Happy Fall Y’all!

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Slipcovers

Lovely Linen for Lynda

Lynda is in the process of redecorating her house and wanted to reuse a couple of comfortable chairs she had acquired from Calico Corner.  

 She was looking for a fabric that would blend in with other upholstered pieces she had and provide a classic fresh look.   After much consideration she landed on a beautiful Italian Viscose/Linen blend.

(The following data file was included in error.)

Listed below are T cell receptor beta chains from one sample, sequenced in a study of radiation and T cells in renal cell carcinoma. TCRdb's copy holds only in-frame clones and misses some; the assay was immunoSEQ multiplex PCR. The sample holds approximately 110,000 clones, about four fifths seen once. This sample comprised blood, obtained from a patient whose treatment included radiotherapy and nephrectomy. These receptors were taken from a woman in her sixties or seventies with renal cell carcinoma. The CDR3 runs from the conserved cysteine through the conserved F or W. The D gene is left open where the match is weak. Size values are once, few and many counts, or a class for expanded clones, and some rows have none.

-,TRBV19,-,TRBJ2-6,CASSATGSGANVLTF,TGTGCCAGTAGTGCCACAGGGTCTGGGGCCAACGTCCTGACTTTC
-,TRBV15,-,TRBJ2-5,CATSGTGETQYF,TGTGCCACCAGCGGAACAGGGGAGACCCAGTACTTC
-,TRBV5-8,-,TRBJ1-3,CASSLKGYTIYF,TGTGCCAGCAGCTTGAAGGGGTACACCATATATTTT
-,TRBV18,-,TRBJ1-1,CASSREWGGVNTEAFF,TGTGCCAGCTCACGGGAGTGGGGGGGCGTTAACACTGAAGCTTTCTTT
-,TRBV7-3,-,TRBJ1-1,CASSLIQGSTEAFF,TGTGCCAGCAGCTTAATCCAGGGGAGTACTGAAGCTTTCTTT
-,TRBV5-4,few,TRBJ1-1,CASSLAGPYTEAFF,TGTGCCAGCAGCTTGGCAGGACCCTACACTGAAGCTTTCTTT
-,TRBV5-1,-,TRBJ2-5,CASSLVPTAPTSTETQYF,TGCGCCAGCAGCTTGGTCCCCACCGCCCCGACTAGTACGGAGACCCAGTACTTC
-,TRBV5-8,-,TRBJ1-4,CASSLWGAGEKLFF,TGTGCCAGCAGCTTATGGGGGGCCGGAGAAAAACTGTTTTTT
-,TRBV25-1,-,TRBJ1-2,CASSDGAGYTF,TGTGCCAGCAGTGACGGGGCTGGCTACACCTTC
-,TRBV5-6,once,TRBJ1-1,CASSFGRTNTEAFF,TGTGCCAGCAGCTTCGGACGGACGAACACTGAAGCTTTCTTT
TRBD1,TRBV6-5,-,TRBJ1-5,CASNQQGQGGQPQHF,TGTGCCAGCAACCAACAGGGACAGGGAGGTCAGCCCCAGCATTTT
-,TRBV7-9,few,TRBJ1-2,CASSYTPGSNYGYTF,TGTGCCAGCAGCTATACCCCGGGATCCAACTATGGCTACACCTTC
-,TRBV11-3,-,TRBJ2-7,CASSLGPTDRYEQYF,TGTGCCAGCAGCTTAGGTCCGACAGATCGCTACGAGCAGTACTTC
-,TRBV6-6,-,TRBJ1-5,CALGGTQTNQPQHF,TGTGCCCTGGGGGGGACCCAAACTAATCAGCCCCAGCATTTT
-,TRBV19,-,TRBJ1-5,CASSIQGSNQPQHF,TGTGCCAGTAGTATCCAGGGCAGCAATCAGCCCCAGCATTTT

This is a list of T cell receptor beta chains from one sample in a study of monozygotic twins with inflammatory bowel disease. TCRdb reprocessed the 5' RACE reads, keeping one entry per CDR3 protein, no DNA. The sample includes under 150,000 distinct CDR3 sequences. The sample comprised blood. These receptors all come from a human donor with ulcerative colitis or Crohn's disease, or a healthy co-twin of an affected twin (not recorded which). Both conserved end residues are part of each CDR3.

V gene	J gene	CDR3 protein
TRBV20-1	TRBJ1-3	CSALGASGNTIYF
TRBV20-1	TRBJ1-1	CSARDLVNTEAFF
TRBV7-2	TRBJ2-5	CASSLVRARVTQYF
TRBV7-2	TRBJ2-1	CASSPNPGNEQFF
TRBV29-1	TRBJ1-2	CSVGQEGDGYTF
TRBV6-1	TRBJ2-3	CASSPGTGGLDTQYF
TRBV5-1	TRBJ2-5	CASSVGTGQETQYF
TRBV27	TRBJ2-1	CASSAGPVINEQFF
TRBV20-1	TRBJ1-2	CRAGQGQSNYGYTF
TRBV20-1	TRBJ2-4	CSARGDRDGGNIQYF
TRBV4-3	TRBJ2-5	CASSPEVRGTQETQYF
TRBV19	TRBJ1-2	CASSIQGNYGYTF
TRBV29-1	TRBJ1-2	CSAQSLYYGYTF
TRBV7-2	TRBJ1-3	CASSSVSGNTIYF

I have to admit I didn’t know what Viscose was, so I did a little research.img_7291 Viscose, part of the rayon fabric family, is a semi-synthetic material manufactured from a plant-based material called cellulose.  It is typically made from woody plants, such as trees and bamboo.  Though it has many wonderful qualities such as being drapable, breathable, strong, inexpensive, silky and comfortable, it also has a few pitfalls such as being prone to shrinkage, wrinkling, and fibers that may weaken when wet or exposed to excessive light.  However, this fiber is best when blended with other fibers and is usually what you find in home decorating fabrics.  Linen, a natural fiber, is strong and resists dirt and stains, lint and pilling, abrasion, and moths.  This combination of linen gives you the best of both fibers.